Air Force eyes return of mobile nuclear missiles

Mid-80s “Midgetman” mobile missile launcher

Mid-80s “Midgetman” mobile missile launcher U.S. Air Force

Rail or vehicle based systems could augment warheads stored in fixed silos.

The Air Force has dusted off plans more than two decades old to place fixed nuclear missiles on rail cars or massive road vehicles to protect them from a surprise attack.

The service also wants to explore alternatives to traditional missiles to carry nuclear warheads, which could include hypersonic aircraft capable of crossing the Atlantic Ocean in an hour, said Phillip Coyle of the Center for Arms Control and Non-Proliferation, a former associate director for national security and international affairs in the Obama administration’s Office of Science and Technology Policy.

On Monday, the Air Force Nuclear Weapons Center at Kirtland Air Force Base, N.M., kicked off a study on modernizing or replacing its current fleet of Minuteman III nuclear missiles housed in underground silos in Montana, North Dakota and Wyoming. The work includes potential upgrades to the command and control system.

The center said it wants industry and academic help in analyzing the future of its Minuteman III nuclear missiles. The options include no upgrades, incremental fixes, new missiles stored in silos, and new mobile or tunnel-based systems.

In 1984, the Air Force began developing a small intercontinental ballistic missile called the “Midgetman,” which was carried on a massive, blast-resistant 200,000-lb. wheeled vehicle. The project was canceled in 1992 after the Cold War ended.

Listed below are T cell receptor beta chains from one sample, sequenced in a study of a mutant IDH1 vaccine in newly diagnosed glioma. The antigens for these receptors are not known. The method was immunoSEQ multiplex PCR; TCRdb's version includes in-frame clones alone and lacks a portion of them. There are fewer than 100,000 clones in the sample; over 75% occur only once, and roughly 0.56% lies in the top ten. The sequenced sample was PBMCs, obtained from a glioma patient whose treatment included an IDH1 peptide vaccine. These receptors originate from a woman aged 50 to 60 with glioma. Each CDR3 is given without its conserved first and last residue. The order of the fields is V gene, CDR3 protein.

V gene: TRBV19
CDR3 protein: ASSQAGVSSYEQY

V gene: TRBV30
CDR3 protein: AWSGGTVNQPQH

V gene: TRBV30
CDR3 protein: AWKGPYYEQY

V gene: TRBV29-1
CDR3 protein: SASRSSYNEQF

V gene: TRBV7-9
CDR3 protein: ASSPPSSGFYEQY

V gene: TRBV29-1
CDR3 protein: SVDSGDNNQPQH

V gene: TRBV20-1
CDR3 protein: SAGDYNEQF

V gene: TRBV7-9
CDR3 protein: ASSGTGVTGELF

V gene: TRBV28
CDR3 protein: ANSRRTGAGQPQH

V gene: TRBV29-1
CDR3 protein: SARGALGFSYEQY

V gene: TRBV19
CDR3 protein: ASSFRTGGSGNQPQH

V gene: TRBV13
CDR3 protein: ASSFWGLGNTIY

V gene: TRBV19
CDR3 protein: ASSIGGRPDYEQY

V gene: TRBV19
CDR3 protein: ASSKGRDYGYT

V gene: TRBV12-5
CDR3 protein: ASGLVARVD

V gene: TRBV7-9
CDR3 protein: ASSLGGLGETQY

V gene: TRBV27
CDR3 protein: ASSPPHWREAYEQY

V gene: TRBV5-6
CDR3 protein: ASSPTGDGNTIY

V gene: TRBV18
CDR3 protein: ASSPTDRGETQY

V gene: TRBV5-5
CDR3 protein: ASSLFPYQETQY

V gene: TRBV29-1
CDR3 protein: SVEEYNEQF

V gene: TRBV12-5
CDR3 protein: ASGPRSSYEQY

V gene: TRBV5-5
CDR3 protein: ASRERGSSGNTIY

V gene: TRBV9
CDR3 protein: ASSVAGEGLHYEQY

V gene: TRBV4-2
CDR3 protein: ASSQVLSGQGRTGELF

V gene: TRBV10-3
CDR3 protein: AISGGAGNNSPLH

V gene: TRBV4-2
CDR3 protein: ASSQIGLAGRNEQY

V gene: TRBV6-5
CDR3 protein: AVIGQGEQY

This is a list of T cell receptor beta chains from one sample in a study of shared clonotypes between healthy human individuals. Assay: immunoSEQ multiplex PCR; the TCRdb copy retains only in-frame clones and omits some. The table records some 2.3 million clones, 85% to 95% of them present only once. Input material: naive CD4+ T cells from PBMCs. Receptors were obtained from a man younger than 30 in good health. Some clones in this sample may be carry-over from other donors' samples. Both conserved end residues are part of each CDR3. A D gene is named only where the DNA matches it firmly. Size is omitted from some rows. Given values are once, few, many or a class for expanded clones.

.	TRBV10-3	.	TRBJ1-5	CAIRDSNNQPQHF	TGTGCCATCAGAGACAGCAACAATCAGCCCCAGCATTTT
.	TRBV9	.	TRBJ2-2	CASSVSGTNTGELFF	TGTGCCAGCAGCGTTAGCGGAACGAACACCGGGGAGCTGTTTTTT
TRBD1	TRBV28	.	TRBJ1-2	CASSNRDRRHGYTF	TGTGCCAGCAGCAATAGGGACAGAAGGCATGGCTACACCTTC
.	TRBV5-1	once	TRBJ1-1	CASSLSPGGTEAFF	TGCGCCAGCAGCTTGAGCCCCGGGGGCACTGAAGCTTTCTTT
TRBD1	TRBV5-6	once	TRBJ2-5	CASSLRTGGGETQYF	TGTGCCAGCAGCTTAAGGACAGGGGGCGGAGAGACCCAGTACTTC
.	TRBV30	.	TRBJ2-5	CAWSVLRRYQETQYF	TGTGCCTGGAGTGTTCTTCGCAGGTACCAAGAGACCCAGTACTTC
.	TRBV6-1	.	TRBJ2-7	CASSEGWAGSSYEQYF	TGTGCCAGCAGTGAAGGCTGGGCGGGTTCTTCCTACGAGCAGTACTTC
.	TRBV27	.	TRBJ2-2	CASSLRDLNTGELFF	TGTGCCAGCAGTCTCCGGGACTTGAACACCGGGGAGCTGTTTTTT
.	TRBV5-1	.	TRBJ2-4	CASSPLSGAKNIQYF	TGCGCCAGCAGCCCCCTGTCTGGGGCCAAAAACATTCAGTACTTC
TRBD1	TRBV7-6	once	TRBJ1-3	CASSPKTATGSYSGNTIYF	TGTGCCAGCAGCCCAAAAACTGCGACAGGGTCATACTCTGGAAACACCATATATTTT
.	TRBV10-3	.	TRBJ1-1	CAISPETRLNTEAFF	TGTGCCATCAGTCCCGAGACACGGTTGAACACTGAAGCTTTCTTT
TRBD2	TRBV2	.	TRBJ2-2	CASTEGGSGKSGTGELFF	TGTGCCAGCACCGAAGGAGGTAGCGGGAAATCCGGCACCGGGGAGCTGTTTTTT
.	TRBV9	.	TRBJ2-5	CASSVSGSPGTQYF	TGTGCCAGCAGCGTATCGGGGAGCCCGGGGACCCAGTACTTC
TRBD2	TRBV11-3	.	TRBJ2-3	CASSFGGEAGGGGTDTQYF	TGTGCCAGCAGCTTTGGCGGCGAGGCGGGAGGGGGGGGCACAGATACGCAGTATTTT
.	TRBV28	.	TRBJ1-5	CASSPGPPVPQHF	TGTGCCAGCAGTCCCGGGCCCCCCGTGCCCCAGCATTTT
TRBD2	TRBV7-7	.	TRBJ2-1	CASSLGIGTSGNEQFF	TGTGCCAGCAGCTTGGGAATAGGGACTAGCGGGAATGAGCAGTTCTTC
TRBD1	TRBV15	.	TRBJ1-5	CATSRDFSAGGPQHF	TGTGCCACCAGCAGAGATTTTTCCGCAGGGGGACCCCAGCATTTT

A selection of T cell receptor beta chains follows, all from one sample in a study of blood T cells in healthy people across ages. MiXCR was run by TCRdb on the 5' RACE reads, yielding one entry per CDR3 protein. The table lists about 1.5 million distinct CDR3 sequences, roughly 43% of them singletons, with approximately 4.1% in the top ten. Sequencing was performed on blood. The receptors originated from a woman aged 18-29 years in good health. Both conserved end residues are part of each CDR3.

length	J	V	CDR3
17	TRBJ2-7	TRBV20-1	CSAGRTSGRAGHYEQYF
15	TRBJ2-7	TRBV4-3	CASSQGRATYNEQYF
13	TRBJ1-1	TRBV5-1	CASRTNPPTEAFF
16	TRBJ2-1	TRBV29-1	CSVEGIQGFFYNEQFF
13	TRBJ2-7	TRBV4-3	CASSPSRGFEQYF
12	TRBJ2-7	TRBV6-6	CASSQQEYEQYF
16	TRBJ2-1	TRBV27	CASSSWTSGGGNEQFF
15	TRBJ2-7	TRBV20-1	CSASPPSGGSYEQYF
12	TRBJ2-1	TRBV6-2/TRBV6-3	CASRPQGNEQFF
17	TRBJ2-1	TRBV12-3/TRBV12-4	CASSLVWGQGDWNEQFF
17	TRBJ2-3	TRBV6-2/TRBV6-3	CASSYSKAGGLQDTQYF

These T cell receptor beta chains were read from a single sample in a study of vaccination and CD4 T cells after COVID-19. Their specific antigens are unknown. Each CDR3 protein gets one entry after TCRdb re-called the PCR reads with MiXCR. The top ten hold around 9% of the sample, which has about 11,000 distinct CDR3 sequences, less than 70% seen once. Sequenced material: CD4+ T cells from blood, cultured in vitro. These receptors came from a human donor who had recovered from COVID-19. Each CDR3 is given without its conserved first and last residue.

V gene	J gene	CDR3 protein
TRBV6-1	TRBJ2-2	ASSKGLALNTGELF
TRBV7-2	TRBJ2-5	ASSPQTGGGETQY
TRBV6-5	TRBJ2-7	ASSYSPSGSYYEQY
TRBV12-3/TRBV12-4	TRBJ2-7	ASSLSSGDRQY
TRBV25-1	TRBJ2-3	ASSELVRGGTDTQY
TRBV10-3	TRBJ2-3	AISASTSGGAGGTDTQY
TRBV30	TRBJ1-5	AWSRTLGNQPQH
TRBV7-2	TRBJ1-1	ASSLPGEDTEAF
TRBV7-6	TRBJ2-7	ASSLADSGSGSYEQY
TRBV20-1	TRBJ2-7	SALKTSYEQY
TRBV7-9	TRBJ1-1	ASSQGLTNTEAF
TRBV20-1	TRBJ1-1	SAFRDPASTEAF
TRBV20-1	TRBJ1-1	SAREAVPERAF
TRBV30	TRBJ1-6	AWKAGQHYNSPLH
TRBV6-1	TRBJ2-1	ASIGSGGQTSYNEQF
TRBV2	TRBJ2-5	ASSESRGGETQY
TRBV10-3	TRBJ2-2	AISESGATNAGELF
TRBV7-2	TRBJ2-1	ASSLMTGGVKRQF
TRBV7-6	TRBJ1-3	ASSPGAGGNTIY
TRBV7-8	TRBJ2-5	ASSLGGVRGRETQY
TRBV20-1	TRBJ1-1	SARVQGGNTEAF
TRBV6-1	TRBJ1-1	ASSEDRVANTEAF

In the late 1980s, the Air Force also hatched a plan to place 50 missiles formerly stored in silos on rail cars deployed to seven states. This project was canceled in 1991 after the Air Force shifted funding to nuclear bombers.

In September 2011, the Center for Strategic and International Studies reported that China had developed a mobile missile system, the same month Russia indicated it planned to revive its rail car based missile program, which began in 1983 but was  scrapped in 2006.

Coyle said he was concerned that proliferation of mobile missile systems could lead to another arms race. “The Air Force will need to be careful that they don't stir up a hornets nest with proposals for mobile basing or advanced concepts other than the traditional booster and reentry vehicle. The former could cause Russia or China to redouble their efforts on mobile basing of ICBMs, set off a new kind of arms race, and weaken U.S. defenses,” Coyle said.

He added that if the Air Force decides to pursue hypersonic aircraft to deliver nuclear warheads, this could confuse nuclear armed countries such as Russia, which would not be able to determine if supersonic aircraft traveling at 4,000 miles per hour were carrying conventional or nuclear warheads, and potentially react with a nuclear strike.

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